Andrew Wiggins, Kansas shrink from NCAA tournament with upset loss to Stanford

Pat Forde

ST. LOUIS – In the end, the season rode on the shoulders of a Kansas freshman.

That was not a surprise, given the makeup of this Jayhawks team. But it was a dreadful, desperate surprise that the freshman in that role was Conner Frankamp.

Not Andrew Wiggins, the Sports Illustrated cover boy falsely hyped as the greatest talent to grace the game since LeBron James. He was laboring to the end of a miserable four-point, four-turnover performance.

Not Joel Embiid, considered by many to be the No. 1 draft prospect in the world. He never took off his sweats in this NCAA tournament after being felled with a back injury.

No, it was Frankamp – ninth on the team in minutes played and 11th in scoring – trying to save a season on the brink against No. 10 seed Stanford. He'd sunk a pair of 3-pointers in the final minute to give the Jayhawks a chance, and he had the ball in his hands as the last seconds dwindled. Covered thoroughly this time, Frankamp's fall-away 3 was way off, and the Cardinal had pulled the upset, 60-57.

Thus, Kansas' full immersion in the win-with-freshmen sweepstakes ends early and ugly, and with plenty of anguish to go around. The top recruit MIA, the top pro talent DNP, the veteran Cardinal moving on to the Sweet 16.

Wiggins spared himself no mercy in the glum Jayhawks locker room. There was no camouflaging his 1-for-6 dud of a game, and he did not try to do so.

"I think everyone played good but me," Wiggins said. "I played bad. I wasn't there for my teammates when they needed me."

At the other end of the locker room, Embiid covered his face with one enormous hand. Being a helpless observer was a miserable way to spend March Madness.

"It was pretty tough," he said, voice barely a whisper.

Wiggins and Embiid join Jabari Parker and Tyler Ennis as the so-called "Year of the Freshman" stars who will leave the winning to players less heralded and more experienced. The cautionary tales for building a team around 18-year-olds continue to multiply, as it becomes more and more clear that the Anthony Davis-led championship model of Kentucky 2012 was a special aberration, not a blueprint for reliable success.

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It's true that Kansas probably would have won this game with a healthy Embiid. Without him, the tall Stanford front line forced a horror-show interior shooting performance by the Jayhawks (19 of 58 for the game, 32.8 percent). But the complete disappearance of Wiggins on Sunday highlights the fallibility of asking a guy to be the program savior 35 games into his college career.

"He tried," said Kansas big man Tarik Black, who almost single-handedly kept Kansas in the game before fouling out with five minutes to play. "He was trying. I wouldn't discredit him at all. He gave us what he had.

"This was a valuable lesson for a young player. Some nights you're not going to be the superstar everyone puts the pressure on you to be."

Wiggins is a great talent. He is not yet a great enough player to defeat a defense smartly designed by Johnny Dawkins to contain him.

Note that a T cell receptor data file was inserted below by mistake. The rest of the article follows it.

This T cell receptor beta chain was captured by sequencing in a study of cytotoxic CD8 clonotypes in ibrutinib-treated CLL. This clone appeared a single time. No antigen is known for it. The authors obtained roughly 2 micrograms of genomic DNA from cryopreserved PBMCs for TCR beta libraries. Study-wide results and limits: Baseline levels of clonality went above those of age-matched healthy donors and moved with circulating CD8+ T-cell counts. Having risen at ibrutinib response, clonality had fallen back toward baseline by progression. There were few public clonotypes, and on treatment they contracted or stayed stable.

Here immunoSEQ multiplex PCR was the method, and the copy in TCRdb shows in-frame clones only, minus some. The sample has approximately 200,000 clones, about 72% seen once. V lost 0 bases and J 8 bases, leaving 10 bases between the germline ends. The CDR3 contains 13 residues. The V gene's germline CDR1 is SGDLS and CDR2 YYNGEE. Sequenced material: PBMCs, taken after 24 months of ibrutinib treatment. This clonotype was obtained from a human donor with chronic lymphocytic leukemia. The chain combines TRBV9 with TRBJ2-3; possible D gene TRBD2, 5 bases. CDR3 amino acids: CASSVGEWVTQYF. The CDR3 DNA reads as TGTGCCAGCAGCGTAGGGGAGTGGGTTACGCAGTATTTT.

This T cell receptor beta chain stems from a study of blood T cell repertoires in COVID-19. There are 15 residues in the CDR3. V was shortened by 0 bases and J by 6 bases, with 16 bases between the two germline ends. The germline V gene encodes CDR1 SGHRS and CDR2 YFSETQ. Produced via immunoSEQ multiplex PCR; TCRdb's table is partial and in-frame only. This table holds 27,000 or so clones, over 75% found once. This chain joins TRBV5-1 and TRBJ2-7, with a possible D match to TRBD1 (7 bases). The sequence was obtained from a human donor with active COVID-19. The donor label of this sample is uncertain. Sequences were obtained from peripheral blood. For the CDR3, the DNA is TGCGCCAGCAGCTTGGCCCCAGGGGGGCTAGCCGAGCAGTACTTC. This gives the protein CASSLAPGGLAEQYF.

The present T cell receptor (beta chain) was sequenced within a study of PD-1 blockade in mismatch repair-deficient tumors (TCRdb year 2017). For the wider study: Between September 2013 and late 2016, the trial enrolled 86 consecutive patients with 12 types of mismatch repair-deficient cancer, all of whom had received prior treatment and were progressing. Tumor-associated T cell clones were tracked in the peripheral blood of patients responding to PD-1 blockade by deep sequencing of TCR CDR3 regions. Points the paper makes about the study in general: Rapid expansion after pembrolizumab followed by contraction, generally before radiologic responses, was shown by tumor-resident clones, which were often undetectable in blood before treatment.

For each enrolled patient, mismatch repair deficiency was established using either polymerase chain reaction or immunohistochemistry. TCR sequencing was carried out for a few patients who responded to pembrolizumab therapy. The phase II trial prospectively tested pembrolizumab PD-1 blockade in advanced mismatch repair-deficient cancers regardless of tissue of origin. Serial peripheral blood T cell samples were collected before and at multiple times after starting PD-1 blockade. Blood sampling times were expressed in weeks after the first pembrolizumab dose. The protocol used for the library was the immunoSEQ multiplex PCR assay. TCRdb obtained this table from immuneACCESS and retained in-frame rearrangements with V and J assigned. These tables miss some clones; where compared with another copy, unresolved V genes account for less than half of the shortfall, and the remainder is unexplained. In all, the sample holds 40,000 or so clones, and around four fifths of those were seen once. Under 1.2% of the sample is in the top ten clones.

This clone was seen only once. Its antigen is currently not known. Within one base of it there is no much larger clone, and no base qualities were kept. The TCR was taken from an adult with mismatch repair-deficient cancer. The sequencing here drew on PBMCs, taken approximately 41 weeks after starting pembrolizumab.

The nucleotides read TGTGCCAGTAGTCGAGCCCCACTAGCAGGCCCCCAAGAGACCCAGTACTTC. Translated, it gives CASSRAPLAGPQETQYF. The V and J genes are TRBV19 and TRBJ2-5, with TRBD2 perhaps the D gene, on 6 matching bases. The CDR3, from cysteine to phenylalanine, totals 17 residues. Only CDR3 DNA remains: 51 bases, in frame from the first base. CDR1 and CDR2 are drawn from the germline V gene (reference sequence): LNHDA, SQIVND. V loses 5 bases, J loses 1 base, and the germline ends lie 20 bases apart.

"Wherever I went, I saw Stanford jerseys," Wiggins said. "They made sure I wasn't going to beat them."

Wiggins helped make sure he wasn't going to beat Stanford by never even trying to dominate the game. Bill Self has built one of the nation's best programs around team-oriented basketball, and his offense always works inside-out – which does not necessarily play to Wiggins' strengths as a wing player. But there is plenty of room within Self's framework for a perimeter guy to assert himself, and Wiggins did no such thing Sunday.

"Everything is a learning experience with young kids," Self said. "And, you know, this isn't the worst thing that's going to happen to him in his life. If it is, he's had a charmed life, there's no question about that. So you've got to learn to grow from it. When you get in these positions again, maybe do something a little differently – maybe to put yourself in the game or prepare or something. But hey, the kid's had a remarkable season.

"I'm sad for our team and I'm sad for him that it wasn't our day or his day today. But still, I don't think today should offset what he's done, you know, for 34 games, 34 other games in which he has been terrific."

That will be the sum total of his imprint upon Kansas basketball – a guy who had some terrific moments, but ultimately was just passing through with less to show for it than Jayhawks fans hoped. Now he will move on to the NBA with a draft status that should be far less certain than it was at the beginning of the year.

Wiggins will almost certainly be among the first two or three players selected, regardless of who else is coming out. He can guard and is an unquestionably elite athlete, but his jump shot is not automatic and his handle is iffy. And most concerning of all is a personality that lends itself to fading into the woodwork more than taking over. Building a franchise around an introvert is a risky strategy.

But Wiggins has company on that list of suddenly less-sure things. Parker's defensive weaknesses had him on the bench for key stretches in Duke's round-of-64 loss to Mercer. Embiid has a health issue – and unsound big men are another hold-your-breath commodity for NBA execs to consider.

When this shocker ended, by far the most distraught Jayhawk was Black – bent over and in tears on the court. He'd also been the Jayhawk who played hardest.

"That was my last game of college basketball," said Black, a senior transfer from Memphis. "That's what that meant. I love the game, and I was just sad to see the way it ended."

Loving the game – the college game – means something in March. Often it means more than having talent without complete investment.

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